I am seeing a Board certified PS. and he has been very helpful. I just have one general question, which I will also ask him next month. I read here on a review about someone getting "obliques tightened" I did not know if this was a standard procedure? I am getting mymuscles repaired. (4 children, one was over 10 lbs AND I weighed 220 and now weigh 128.. ) NO lipo as I am in very good shape. But my question is ..IN GENERAL are the obliques a fairly common repair during a full TT..
Which Muscles Are Repaired During a TT?
Doctor Answers (10)
Rectus muscle repair during TT
Abdominoplasty is performed to address loose abdominal skin and to tighten the stretched abdominal wall after pregnancy or any substantial weight gain in the past. During the procedure, the surgeon draws the underlying muscle and tissue together and stitches them, thereby narrowing the waistline and strengthening the abdominal wall. By doing this, the obliques are stretched inward.
Tummy Tuck and Plication of Muscles?
Thank you for the question.
Generally, the rectus muscles that are centrally located along the abdominal wall ( traverse the sternum down to the pubic bone) are brought together in the midline during tummy tuck surgery.
Occasionally, patients may also benefit from plication of the oblique muscles to further shape the waistline.
I hope this helps.
How muscles are repaired with a tummy tuck
A common problem after pregnancy is separation of the rectus abdominis muscles in the midline, and exercise cannot bring them back into position so the result is a permanent bulging profile. The obliques do not often have a similar change but occasionally it is beneficial to tighten them with sutures as well. So it isn't routine but if your surgeon has judged it to be needed in your case then I would not worry.
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Muscle repair during tummy tuck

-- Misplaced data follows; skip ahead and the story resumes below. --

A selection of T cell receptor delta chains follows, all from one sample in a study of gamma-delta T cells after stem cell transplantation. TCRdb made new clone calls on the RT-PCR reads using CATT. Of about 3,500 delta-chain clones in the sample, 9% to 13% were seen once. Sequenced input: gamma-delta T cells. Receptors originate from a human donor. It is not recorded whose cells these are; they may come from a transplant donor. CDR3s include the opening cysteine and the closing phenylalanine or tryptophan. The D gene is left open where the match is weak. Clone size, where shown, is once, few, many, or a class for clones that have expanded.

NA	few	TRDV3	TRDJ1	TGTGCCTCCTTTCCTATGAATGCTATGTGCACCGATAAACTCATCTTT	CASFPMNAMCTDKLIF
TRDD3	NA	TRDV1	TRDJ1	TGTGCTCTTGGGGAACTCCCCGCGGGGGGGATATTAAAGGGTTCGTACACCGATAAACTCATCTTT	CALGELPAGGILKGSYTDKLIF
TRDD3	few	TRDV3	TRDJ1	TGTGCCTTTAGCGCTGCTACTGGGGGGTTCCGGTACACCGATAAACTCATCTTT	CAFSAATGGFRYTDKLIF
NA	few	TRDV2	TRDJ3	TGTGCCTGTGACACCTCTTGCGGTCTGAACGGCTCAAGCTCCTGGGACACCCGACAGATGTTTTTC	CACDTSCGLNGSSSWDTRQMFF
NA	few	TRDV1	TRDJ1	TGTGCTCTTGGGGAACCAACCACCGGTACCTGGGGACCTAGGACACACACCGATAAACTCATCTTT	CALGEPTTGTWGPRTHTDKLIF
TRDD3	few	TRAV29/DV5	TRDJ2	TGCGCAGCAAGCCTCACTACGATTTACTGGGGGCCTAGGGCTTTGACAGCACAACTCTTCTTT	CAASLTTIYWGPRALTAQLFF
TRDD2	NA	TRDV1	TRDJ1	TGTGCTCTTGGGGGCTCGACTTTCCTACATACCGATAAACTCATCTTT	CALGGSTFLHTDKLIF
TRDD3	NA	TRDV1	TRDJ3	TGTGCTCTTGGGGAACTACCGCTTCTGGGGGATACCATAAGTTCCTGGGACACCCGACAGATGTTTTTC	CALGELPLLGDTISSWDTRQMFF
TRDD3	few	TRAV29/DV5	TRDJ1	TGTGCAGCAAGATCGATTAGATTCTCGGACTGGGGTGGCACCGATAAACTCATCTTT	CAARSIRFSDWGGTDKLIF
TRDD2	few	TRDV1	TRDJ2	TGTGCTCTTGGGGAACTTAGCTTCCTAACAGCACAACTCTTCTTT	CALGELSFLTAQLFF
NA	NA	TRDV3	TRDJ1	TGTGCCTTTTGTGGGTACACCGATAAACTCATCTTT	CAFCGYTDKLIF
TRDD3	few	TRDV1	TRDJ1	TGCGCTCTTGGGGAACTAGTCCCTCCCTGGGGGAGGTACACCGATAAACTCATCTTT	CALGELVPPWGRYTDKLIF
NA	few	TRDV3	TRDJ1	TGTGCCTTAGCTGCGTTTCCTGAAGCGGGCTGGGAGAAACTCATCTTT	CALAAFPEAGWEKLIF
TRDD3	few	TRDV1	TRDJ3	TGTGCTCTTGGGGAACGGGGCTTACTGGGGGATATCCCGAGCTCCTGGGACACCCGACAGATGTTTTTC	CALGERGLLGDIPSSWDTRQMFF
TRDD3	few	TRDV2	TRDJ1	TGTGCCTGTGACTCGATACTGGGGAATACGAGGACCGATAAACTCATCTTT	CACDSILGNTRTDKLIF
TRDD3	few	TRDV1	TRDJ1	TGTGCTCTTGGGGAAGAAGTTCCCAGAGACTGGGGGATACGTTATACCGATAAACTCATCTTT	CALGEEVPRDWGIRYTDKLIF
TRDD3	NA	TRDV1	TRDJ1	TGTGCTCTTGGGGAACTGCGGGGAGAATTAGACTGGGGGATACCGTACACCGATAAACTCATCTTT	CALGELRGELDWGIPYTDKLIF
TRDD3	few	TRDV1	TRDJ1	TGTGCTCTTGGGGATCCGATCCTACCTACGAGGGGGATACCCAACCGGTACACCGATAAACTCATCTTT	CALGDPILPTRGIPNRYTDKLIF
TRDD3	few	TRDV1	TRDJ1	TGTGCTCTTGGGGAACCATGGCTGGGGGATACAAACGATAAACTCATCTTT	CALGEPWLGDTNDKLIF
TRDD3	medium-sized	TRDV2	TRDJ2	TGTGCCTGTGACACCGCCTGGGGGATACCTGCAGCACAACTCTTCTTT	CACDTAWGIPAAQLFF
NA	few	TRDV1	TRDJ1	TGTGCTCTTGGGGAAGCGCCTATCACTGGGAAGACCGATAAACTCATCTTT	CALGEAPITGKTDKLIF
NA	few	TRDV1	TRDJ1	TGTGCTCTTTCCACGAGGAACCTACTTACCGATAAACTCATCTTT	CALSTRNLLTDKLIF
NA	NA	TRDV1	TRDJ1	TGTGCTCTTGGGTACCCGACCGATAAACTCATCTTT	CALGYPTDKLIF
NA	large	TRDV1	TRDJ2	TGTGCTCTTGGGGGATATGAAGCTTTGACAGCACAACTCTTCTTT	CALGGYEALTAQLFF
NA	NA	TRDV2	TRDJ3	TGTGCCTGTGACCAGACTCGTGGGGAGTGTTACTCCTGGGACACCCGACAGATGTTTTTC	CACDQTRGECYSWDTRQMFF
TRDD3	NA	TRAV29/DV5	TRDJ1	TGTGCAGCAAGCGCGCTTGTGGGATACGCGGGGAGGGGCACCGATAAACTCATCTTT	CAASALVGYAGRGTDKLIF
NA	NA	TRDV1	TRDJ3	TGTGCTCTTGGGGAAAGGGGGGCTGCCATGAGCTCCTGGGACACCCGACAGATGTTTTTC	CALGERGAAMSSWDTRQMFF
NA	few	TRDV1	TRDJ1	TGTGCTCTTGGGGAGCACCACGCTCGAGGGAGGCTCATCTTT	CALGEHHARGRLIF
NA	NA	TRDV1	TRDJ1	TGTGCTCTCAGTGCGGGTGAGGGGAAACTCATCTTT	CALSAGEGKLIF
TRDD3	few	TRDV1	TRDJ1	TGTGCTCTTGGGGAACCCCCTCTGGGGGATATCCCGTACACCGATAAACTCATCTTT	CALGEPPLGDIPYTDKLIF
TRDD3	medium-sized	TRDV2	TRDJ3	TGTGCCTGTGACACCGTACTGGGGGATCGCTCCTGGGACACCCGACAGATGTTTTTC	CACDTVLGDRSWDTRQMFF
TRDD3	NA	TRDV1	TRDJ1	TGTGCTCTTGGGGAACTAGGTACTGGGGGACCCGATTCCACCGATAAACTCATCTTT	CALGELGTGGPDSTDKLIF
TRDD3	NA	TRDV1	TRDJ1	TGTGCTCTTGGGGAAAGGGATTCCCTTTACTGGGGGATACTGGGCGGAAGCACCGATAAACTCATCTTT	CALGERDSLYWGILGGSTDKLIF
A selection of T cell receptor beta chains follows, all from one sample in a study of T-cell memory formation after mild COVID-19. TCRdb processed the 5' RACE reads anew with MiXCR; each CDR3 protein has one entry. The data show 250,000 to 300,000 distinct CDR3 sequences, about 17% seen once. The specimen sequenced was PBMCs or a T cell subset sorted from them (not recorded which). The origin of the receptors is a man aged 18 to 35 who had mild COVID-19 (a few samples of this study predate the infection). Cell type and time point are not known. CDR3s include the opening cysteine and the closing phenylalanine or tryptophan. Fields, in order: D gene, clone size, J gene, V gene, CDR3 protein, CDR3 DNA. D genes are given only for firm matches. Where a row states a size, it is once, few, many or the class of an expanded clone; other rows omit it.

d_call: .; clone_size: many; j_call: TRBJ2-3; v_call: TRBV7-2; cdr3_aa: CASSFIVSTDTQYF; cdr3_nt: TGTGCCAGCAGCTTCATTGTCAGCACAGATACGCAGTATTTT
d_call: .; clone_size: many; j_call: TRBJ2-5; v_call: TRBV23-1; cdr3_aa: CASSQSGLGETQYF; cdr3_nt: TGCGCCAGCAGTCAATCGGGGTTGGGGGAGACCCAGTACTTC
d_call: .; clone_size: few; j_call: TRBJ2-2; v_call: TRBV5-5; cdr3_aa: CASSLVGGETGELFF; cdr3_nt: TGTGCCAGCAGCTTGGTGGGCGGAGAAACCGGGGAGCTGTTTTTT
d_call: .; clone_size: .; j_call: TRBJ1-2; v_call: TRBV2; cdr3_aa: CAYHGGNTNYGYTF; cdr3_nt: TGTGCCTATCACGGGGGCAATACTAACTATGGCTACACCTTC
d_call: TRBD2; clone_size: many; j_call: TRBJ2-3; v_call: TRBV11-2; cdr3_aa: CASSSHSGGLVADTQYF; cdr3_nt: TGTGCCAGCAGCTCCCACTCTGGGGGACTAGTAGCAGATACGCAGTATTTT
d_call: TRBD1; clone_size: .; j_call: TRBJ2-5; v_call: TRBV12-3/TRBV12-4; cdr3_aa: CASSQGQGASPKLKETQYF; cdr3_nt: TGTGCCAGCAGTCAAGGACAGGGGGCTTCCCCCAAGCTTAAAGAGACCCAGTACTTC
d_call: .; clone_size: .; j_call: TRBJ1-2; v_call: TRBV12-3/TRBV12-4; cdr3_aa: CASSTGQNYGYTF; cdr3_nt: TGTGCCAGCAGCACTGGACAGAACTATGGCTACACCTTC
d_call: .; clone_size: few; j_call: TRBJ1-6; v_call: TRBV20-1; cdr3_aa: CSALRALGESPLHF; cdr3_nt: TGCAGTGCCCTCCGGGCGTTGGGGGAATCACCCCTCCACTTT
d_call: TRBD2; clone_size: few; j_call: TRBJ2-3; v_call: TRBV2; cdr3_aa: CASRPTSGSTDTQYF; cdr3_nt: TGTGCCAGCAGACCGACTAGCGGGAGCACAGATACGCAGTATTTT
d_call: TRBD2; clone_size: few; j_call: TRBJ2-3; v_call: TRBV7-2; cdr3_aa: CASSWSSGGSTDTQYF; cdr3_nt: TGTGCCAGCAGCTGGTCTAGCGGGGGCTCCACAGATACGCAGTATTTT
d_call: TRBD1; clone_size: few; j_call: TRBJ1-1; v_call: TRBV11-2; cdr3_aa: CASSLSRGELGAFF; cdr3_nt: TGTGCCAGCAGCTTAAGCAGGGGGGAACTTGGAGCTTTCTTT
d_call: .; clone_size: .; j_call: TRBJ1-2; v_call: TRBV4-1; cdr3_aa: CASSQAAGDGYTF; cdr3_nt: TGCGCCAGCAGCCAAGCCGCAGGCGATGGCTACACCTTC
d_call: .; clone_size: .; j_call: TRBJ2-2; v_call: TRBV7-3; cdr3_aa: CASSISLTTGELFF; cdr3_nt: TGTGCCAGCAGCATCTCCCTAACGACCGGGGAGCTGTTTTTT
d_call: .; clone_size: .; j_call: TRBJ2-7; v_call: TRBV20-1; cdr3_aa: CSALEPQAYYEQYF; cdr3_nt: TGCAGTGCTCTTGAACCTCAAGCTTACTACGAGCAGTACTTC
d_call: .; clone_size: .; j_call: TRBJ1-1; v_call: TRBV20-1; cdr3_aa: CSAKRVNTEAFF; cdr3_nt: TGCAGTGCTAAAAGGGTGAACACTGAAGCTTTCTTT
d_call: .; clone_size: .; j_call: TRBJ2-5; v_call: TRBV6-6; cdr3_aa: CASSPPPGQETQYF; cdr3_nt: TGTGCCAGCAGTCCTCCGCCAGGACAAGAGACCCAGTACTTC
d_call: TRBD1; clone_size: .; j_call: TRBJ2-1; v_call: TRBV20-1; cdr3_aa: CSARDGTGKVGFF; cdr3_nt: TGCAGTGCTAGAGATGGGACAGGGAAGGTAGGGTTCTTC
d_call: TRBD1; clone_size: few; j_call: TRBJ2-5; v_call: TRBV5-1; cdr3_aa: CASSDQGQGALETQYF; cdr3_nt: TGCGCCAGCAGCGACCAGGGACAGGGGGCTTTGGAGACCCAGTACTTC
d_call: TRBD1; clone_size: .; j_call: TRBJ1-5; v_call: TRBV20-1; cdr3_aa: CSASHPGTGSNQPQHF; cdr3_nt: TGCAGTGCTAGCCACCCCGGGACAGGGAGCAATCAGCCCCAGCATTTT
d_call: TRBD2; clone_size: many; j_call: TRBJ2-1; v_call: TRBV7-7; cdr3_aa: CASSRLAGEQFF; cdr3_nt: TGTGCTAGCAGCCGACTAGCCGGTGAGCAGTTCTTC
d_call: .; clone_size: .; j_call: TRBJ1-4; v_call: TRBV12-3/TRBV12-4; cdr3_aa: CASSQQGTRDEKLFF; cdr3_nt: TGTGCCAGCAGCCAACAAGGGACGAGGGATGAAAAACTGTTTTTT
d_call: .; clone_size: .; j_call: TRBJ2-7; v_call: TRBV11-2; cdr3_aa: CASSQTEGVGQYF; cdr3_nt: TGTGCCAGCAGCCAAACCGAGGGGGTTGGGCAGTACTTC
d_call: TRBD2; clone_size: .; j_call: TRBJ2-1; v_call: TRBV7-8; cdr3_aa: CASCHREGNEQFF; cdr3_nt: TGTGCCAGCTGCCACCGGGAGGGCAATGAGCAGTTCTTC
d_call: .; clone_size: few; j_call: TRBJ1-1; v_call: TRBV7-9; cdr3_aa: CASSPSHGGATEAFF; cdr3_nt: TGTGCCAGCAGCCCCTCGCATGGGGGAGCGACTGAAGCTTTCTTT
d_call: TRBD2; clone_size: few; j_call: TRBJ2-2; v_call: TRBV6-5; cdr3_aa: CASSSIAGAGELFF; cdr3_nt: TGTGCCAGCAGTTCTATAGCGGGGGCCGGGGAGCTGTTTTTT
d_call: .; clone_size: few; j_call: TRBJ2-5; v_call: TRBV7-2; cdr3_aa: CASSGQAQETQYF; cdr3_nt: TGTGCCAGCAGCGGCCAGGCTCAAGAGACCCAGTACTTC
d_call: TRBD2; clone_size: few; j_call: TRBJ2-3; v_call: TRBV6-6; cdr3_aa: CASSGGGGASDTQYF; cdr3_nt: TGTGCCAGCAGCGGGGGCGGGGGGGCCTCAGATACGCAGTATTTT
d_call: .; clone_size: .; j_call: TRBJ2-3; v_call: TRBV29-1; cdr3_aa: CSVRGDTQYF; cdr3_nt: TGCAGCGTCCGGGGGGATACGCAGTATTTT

The rectus muscles are the ones typically tightened during tummy tuck. If someone has excessive lateral laxity then the oblique muscles can be tightened too but this is not typical.
Tummy tuck and muscle repair
During a tummy tuck surgery the abdominal muscles are often repaired or tighten, especially if one has had a previous pregnancy or significant weight loss. The most common type of tightening involves tightening the rectus abdominus mucles in the midline. The waistline can also be further accentuated by tightening the external oblique muscles. Given your 100 lb. weight loss, you may be a good candidate for external oblique muscle tightening.
Tummy tuck muscle repair
the rectus abdominus are the most common
obliques sometimes as well
it depends on your shape , laxity and surgeons experience
Muscles Repaired During Tummy Tuck
The muscle repair during a tummy tuck or abdominoplasty refers to the rectus muscles which are paired and located near the midline of the abdomen. These muscles tend to separate during pregnancy creating a diastasis recti. A small number of plastic surgeons also repair the obliques. Discuss the benefits and risks of this additional procedure with your surgeon.
Muscle Tightening During Tummy Tuck
During most tummy tucks, the fascia (tissue around muscle) of the rectus abdominis is tightened to correct the spreading between the muscles. Less commonly, the lateral muscles can be treated.
A tummy tuck and muscle repair
The muscle that is "repaired" in most abdominoplasties are the rectus abdominis muscles. Typically, there is a separation between them as a result of pregancies or weight gain followed by loss. During a tummy tuck, there muscles are plicated (sutured together vertically) which will address the protrusion of the abdomen. This same repair by nature does tighten the abdominal wall including the obliques. However, on rare occasion, one may deem placing sutures in the obliques for some additional contouring.
Should the obliques be tightened in a tummy tuck?
Generally, the rectus abdominis muscles are the ones addressed. The fascial connection beetween the muscles gets stretched out with pregnancy and no amount of exercise will cause the fascia to tighten. So, it isn't really the muscles that are the problem, it is the fascia, which is a thin, tough layer of tissue that covers the muscles and connects them. There are occasions when it is beneficial to tighten the oblique muscles as well. I find this to be an uncommon occurrence. This is usually a judgement that the surgeon will make in the course of performing the surgery.